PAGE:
Global patterns of extreme drought-induced loss in land primary production: Identifying ecological extremes from rain-use efficiency

Published by Christina Schaedel on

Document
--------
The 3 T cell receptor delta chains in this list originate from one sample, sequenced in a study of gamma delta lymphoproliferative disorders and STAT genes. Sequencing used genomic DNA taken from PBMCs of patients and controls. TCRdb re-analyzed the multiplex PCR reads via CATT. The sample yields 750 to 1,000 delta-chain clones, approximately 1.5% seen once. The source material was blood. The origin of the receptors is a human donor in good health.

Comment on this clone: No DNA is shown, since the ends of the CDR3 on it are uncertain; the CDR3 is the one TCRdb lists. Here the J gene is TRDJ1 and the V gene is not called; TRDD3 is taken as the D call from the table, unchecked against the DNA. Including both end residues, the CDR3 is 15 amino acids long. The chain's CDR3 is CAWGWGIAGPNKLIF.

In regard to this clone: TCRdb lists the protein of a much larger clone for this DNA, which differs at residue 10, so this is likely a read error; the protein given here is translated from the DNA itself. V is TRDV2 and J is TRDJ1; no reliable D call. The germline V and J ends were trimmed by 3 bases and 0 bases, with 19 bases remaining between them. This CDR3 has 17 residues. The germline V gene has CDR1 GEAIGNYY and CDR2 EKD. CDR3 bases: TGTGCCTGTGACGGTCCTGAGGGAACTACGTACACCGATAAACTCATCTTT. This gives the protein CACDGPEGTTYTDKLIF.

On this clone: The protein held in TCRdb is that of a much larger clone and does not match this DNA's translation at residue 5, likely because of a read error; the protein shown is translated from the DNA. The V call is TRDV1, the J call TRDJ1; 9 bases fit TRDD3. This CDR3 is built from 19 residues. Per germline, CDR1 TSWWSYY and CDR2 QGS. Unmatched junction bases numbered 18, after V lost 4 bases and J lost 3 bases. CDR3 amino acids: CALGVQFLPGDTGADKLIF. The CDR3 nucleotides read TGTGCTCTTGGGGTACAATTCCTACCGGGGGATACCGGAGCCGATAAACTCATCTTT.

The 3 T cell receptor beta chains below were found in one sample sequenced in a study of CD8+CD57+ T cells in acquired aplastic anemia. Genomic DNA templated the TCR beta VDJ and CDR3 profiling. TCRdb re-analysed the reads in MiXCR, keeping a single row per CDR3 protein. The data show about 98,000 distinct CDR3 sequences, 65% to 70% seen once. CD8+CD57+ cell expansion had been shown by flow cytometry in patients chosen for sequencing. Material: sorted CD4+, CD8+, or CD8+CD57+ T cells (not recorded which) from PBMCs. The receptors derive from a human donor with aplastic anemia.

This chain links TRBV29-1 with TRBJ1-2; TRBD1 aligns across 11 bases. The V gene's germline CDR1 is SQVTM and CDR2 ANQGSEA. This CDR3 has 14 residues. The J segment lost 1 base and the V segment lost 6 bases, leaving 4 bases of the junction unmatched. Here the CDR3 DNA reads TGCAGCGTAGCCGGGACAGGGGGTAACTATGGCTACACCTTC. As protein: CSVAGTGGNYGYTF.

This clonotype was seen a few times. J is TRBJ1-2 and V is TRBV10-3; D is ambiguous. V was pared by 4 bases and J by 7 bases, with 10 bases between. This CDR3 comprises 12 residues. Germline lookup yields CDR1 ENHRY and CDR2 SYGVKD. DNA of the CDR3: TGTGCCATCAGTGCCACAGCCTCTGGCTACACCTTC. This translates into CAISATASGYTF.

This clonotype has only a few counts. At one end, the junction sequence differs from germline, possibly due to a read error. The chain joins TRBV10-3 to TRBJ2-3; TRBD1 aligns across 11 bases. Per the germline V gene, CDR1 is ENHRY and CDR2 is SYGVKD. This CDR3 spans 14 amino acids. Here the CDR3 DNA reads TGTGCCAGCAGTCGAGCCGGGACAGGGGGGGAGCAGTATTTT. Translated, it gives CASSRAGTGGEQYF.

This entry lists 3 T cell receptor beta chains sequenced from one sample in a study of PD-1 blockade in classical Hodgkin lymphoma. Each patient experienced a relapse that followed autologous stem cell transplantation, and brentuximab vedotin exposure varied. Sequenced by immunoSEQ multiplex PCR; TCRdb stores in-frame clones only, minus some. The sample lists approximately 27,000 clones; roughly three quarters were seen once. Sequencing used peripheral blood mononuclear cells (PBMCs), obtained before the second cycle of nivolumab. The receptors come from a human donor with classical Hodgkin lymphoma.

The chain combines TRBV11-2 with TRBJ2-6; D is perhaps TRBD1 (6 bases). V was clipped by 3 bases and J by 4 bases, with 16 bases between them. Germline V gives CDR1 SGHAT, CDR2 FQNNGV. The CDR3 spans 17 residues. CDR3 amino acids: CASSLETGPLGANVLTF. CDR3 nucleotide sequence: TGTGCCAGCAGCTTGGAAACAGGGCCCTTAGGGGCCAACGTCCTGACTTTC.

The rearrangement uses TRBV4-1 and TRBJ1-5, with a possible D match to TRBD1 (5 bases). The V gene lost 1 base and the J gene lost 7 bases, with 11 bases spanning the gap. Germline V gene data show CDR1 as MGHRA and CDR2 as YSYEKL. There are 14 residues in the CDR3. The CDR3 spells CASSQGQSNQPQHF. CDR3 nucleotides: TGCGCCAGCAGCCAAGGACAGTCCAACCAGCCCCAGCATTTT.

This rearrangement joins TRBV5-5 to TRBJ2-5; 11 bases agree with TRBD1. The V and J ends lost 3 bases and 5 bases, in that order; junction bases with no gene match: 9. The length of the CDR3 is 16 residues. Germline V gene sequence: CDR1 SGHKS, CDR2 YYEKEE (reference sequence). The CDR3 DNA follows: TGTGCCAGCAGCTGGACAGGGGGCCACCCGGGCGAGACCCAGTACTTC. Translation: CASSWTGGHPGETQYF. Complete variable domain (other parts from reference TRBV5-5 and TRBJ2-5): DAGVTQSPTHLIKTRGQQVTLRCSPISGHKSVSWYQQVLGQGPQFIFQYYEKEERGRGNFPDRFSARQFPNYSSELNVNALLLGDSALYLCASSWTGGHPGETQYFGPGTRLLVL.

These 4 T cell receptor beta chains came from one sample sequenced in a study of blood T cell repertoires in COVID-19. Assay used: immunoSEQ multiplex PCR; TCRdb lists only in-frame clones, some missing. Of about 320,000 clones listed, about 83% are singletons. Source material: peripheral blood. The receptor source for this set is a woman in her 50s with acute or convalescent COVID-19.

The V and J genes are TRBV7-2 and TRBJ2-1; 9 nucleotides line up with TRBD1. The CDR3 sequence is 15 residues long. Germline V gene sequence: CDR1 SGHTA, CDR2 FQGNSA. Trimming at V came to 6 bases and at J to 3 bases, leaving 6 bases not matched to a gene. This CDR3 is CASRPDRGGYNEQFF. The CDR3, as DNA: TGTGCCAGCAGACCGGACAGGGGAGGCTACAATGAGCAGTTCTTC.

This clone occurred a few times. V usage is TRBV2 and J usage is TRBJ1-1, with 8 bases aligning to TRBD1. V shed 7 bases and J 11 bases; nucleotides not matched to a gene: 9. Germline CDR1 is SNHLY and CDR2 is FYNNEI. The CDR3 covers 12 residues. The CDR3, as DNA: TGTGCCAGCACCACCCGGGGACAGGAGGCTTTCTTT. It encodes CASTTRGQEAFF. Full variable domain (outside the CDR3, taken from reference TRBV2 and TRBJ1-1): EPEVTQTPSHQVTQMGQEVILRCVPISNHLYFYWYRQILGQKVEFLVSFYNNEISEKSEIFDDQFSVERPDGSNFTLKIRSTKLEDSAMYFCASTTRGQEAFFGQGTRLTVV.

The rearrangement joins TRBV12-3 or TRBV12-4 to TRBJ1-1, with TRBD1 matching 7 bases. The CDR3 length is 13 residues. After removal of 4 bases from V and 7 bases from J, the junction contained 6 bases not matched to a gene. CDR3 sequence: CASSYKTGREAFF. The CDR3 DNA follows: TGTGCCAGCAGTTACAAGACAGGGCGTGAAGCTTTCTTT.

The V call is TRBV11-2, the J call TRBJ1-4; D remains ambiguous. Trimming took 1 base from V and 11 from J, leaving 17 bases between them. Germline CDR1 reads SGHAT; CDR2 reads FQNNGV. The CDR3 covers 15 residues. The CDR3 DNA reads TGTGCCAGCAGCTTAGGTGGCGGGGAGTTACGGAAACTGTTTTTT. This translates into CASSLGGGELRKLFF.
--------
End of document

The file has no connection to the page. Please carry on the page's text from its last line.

Quantifying the ecological patterns of loss of ecosystem function in extreme drought is important to understand the carbon exchange between the land and atmosphere. Rain-use efficiency [RUE; gross primary production (GPP)/precipitation] acts as a typical indicator of ecosystem function. In this study, a novel method based on maximum rain-use efficiency (RUEmax) was developed to detect losses of ecosystem function globally. Three global GPP datasets from the MODIS remote sensing data (MOD17), ground upscaling FLUXNET observations (MPI-BGC), and process-based model simulations (BESS), and a global gridded precipitation product (CRU) were used to develop annual global RUE datasets for 2001-2011. Large, well-known extreme drought events were detected, e.g. 2003 drought in Europe, 2002 and 2011 drought in the U.S., and 2010 drought in Russia. Our results show that extreme drought-induced loss of ecosystem function could impact 0.9% ± 0.1% of earth’s vegetated land per year and was mainly distributed in semi-arid regions. The reduced carbon uptake caused by functional loss (0.14 ± 0.03 PgC/yr) could explain >70% of the interannual variation in GPP in drought-affected areas (p ≤ 0.001). Our results highlight the impact of ecosystem function loss in semi-arid regions with increasing precipitation variability and dry land expansion expected in the future. Copyright © 2018 Elsevier B.V. All rights reserved.